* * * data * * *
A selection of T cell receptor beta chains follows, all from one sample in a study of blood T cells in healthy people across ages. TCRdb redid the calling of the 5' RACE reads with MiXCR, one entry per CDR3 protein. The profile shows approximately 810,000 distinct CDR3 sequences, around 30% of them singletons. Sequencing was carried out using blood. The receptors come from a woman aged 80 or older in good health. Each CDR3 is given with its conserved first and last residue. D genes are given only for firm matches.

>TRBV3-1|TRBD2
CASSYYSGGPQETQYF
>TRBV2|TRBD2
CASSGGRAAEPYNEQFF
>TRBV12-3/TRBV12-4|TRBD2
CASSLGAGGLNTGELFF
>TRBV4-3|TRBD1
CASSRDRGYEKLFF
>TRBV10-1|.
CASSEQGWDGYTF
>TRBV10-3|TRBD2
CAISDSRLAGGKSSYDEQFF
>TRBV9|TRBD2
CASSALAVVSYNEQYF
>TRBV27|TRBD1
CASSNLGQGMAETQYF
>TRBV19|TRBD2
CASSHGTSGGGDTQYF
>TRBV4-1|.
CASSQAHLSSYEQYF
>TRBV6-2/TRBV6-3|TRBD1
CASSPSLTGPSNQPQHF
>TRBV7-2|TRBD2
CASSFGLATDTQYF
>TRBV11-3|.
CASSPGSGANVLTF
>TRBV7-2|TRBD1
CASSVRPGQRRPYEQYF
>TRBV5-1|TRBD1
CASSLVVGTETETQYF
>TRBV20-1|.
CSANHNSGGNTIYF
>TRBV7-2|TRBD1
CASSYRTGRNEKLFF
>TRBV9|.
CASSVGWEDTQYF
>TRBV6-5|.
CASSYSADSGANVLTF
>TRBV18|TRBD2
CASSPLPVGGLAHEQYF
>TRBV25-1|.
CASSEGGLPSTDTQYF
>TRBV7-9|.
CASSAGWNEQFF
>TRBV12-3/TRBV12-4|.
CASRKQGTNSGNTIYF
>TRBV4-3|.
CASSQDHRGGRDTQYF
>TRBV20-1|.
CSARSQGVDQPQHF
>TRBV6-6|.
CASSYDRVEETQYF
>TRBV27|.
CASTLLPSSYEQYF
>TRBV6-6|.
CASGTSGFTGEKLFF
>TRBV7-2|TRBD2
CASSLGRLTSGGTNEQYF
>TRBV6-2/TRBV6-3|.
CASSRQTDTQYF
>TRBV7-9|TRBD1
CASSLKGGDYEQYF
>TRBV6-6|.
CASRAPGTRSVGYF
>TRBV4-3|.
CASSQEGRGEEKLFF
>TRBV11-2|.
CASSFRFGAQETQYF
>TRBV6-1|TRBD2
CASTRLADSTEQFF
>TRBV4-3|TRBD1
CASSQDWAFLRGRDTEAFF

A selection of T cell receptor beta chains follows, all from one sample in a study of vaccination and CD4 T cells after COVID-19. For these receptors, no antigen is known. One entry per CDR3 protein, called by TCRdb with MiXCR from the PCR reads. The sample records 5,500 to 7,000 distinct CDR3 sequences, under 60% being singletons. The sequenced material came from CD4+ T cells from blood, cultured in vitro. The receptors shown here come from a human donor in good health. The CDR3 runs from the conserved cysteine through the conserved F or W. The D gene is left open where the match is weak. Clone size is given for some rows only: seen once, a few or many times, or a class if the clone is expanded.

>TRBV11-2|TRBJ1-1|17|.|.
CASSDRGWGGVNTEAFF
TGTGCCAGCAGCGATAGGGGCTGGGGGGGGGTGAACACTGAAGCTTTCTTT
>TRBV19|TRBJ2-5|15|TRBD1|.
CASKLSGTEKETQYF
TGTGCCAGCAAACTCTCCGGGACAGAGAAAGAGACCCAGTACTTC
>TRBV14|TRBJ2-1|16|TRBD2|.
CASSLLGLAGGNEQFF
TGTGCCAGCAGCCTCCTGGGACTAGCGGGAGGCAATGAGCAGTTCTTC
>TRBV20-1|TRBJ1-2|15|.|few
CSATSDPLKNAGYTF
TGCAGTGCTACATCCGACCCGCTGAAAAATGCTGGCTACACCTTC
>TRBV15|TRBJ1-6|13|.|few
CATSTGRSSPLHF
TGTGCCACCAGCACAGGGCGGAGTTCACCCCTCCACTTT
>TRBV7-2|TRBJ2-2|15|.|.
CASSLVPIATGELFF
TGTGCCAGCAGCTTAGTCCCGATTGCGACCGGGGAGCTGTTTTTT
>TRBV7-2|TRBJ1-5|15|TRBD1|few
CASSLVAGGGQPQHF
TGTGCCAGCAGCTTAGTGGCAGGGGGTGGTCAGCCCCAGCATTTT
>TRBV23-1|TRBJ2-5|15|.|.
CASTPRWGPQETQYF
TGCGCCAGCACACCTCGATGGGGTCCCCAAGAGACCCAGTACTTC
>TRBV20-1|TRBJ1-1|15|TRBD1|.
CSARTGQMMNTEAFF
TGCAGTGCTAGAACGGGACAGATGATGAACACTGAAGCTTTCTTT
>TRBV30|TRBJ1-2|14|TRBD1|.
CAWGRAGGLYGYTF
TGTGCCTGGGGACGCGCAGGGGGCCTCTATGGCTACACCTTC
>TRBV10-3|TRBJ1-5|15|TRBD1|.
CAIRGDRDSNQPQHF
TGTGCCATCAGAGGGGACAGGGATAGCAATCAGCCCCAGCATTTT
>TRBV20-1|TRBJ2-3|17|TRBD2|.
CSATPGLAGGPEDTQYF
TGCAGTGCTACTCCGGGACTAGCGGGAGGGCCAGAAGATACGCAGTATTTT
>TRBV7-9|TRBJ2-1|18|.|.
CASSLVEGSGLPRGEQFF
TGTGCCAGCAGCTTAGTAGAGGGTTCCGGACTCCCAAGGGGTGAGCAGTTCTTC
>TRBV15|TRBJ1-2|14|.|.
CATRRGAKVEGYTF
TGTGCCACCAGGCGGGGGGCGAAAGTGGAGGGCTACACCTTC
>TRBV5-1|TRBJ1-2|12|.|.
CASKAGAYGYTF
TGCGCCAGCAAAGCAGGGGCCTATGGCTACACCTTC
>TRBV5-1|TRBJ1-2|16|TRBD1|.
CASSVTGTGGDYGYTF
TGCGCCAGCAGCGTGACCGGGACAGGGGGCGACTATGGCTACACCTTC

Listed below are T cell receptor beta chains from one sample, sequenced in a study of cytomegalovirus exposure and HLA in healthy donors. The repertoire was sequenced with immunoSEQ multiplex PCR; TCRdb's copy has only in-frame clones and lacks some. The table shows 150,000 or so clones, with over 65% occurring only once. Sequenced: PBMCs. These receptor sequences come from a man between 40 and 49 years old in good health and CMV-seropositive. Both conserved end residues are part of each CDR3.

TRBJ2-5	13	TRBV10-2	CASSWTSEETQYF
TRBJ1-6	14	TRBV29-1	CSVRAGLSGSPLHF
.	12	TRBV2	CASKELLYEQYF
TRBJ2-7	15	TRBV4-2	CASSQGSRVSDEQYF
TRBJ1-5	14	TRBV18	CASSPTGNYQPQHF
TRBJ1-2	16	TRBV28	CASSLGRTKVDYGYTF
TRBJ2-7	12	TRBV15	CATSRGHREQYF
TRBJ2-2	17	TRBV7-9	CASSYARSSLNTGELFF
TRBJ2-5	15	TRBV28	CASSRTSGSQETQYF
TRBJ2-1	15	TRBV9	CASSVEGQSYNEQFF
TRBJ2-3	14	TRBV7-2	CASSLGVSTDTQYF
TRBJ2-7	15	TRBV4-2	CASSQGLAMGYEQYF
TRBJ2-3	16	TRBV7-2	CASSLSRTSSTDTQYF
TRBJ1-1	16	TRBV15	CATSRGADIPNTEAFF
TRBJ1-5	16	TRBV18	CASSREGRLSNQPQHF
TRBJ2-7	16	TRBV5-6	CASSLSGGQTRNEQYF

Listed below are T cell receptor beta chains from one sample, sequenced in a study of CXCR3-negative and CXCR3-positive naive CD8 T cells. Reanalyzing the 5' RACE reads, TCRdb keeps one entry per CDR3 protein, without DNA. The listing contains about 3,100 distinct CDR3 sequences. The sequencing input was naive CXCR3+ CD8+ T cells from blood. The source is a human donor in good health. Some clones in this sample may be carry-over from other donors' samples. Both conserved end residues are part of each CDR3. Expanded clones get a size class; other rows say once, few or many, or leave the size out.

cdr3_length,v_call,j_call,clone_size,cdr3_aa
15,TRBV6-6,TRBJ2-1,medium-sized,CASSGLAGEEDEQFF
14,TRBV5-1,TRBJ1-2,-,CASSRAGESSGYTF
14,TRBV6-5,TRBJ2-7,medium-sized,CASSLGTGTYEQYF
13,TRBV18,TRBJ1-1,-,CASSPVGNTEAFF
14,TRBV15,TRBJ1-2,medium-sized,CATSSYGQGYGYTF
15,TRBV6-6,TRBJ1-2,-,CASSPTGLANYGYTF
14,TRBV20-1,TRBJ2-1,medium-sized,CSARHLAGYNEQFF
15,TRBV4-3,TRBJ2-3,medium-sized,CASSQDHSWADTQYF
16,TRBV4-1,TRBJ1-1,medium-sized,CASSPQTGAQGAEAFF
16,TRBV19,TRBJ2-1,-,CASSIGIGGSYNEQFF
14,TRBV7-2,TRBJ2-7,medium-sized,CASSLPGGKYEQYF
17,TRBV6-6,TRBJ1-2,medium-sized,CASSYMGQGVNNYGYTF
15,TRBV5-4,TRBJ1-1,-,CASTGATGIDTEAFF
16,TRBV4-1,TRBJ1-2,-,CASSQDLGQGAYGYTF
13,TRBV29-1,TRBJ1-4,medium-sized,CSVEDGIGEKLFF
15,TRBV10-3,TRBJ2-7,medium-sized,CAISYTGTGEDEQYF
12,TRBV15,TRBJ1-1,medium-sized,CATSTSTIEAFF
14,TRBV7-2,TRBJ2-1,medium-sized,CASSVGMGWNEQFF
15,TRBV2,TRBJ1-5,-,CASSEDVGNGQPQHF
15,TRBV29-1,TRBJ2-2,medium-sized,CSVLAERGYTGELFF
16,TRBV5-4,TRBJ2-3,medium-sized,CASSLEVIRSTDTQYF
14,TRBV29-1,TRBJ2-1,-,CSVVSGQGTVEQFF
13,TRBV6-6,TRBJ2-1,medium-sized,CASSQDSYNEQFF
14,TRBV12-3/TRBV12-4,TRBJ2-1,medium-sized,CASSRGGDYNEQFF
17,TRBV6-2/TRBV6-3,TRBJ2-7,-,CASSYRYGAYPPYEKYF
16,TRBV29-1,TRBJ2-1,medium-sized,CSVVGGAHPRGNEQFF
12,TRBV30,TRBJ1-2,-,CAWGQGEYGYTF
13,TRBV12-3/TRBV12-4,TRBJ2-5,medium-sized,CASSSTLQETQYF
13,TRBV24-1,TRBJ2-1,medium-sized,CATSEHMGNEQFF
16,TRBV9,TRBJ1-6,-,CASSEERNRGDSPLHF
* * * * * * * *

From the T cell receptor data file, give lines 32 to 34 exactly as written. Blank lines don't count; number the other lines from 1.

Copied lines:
>TRBV20-1|.
CSANHNSGGNTIYF
>TRBV7-2|TRBD1